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VALLEY FOCUS | Calabasas

C-SPAN Rolls In to High School Campus

January 21, 1998|ALLISON COHEN

Calabasas High School students enjoyed a field trip Tuesday to their school's parking lot where the C-SPAN school bus was making a stop on its nine-month national tour.

"It's neat. It's like a big moving building," 17-year-old Jon Ellinghouse said of the state-of-the-art, 45-foot bright yellow bus that even President Clinton has visited.

The $800,000 custom-made motor coach--complete with suspended robotic cameras, a full production and editing unit, microwave, shower and pullout bed--is a TV studio and educational center on wheels, now on its fifth nationwide tour.

On board, students of all ages get a dose of politics and television production 101.

"We like to think of ourselves as a public library," said C-SPAN spokesman Joe Teeples of the cable network's 24-hour public affairs programming. "You may not use it every day, but you are sure glad it's there."

C-SPAN, launched in 1979 as a public service providing full coverage of Congress and issue-oriented programs, currently reaches more than 72 million households.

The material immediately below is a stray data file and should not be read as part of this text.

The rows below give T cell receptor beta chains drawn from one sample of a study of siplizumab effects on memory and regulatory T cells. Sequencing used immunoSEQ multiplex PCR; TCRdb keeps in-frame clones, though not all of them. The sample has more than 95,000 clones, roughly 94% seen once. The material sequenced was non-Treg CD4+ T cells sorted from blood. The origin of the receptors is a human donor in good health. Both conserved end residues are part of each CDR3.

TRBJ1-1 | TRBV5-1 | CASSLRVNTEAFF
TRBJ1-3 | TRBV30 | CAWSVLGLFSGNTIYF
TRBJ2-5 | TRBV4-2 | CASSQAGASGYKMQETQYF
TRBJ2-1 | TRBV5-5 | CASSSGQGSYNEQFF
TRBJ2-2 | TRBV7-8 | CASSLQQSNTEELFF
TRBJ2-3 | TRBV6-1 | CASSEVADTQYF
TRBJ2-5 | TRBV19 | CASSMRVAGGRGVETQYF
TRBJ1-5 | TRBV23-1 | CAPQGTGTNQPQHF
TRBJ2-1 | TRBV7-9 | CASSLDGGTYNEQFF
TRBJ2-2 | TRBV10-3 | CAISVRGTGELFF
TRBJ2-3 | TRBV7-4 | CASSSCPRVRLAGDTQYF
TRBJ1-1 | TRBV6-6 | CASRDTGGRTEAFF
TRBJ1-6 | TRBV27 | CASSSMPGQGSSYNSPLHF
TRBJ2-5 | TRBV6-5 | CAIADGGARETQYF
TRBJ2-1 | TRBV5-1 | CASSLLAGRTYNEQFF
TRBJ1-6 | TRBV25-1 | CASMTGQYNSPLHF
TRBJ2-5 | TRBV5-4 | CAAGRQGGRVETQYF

"We work really hard at making sure you see a balance of coverage," Teeples said.

Calabasas history teacher Andy Falk was pleased to bring his class on board. "They are so MTV'd out. I try to force a little C-SPAN on them once in a while," he laughed.

Most students said they had watched C-SPAN before.

Ben Shapiro, 17, said he does--when he's not watching "Seinfeld" or CNN. "I think people should be more involved in government," he said. "It's important for everyone to see other's points of view, even if [those opinions] are off in left field."

Tuesday's visit was sponsored by Malibu-based Falcon Cable TV, which serves the Calabasas area.

The bus travels today to Arcadia and Thursday to the Ronald Reagan Presidential Library in Simi Valley.

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